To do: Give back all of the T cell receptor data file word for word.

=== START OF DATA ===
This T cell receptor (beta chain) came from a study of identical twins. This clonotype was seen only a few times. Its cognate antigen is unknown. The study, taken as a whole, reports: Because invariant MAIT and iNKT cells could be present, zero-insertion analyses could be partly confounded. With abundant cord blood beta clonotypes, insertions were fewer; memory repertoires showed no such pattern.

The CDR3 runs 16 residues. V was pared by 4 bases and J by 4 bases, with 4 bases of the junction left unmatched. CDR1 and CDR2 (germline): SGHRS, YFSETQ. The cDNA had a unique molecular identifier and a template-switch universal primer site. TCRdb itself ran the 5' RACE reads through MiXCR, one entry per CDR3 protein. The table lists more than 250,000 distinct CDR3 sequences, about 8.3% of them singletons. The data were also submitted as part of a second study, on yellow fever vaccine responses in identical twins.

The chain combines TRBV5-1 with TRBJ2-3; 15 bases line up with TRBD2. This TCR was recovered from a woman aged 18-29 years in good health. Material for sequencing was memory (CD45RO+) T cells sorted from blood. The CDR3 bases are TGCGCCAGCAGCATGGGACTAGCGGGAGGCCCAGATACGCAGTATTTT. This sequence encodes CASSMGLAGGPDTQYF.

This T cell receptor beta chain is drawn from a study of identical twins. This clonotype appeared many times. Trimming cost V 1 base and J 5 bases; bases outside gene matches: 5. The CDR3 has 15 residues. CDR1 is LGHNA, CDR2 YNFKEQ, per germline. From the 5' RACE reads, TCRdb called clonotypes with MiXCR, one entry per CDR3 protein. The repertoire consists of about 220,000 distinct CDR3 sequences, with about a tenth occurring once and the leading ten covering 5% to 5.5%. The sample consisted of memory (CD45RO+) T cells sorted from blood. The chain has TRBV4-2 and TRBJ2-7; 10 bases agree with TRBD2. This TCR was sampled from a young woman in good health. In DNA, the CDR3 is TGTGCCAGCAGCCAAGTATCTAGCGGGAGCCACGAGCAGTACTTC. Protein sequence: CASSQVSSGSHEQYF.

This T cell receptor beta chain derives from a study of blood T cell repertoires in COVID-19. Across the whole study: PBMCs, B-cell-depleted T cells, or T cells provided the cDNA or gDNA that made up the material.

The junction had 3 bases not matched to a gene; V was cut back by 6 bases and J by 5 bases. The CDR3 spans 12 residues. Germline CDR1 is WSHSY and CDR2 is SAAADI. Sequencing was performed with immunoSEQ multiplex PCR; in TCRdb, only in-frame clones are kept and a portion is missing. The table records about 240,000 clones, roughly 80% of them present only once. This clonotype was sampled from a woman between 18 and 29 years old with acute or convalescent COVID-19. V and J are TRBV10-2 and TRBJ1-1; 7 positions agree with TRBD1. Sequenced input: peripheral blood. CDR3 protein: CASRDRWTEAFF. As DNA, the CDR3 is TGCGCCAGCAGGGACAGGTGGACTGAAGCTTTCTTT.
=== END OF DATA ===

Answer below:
This T cell receptor (beta chain) came from a study of identical twins. This clonotype was seen only a few times. Its cognate antigen is unknown. The study, taken as a whole, reports: Because invariant MAIT and iNKT cells could be present, zero-insertion analyses could be partly confounded. With abundant cord blood beta clonotypes, insertions were fewer; memory repertoires showed no such pattern.

The CDR3 runs 16 residues. V was pared by 4 bases and J by 4 bases, with 4 bases of the junction left unmatched. CDR1 and CDR2 (germline): SGHRS, YFSETQ. The cDNA had a unique molecular identifier and a template-switch universal primer site. TCRdb itself ran the 5' RACE reads through MiXCR, one entry per CDR3 protein. The table lists more than 250,000 distinct CDR3 sequences, about 8.3% of them singletons. The data were also submitted as part of a second study, on yellow fever vaccine responses in identical twins.

The chain combines TRBV5-1 with TRBJ2-3; 15 bases line up with TRBD2. This TCR was recovered from a woman aged 18-29 years in good health. Material for sequencing was memory (CD45RO+) T cells sorted from blood. The CDR3 bases are TGCGCCAGCAGCATGGGACTAGCGGGAGGCCCAGATACGCAGTATTTT. This sequence encodes CASSMGLAGGPDTQYF.

This T cell receptor beta chain is drawn from a study of identical twins. This clonotype appeared many times. Trimming cost V 1 base and J 5 bases; bases outside gene matches: 5. The CDR3 has 15 residues. CDR1 is LGHNA, CDR2 YNFKEQ, per germline. From the 5' RACE reads, TCRdb called clonotypes with MiXCR, one entry per CDR3 protein. The repertoire consists of about 220,000 distinct CDR3 sequences, with about a tenth occurring once and the leading ten covering 5% to 5.5%. The sample consisted of memory (CD45RO+) T cells sorted from blood. The chain has TRBV4-2 and TRBJ2-7; 10 bases agree with TRBD2. This TCR was sampled from a young woman in good health. In DNA, the CDR3 is TGTGCCAGCAGCCAAGTATCTAGCGGGAGCCACGAGCAGTACTTC. Protein sequence: CASSQVSSGSHEQYF.

This T cell receptor beta chain derives from a study of blood T cell repertoires in COVID-19. Across the whole study: PBMCs, B-cell-depleted T cells, or T cells provided the cDNA or gDNA that made up the material.

The junction had 3 bases not matched to a gene; V was cut back by 6 bases and J by 5 bases. The CDR3 spans 12 residues. Germline CDR1 is WSHSY and CDR2 is SAAADI. Sequencing was performed with immunoSEQ multiplex PCR; in TCRdb, only in-frame clones are kept and a portion is missing. The table records about 240,000 clones, roughly 80% of them present only once. This clonotype was sampled from a woman between 18 and 29 years old with acute or convalescent COVID-19. V and J are TRBV10-2 and TRBJ1-1; 7 positions agree with TRBD1. Sequenced input: peripheral blood. CDR3 protein: CASRDRWTEAFF. As DNA, the CDR3 is TGCGCCAGCAGGGACAGGTGGACTGAAGCTTTCTTT.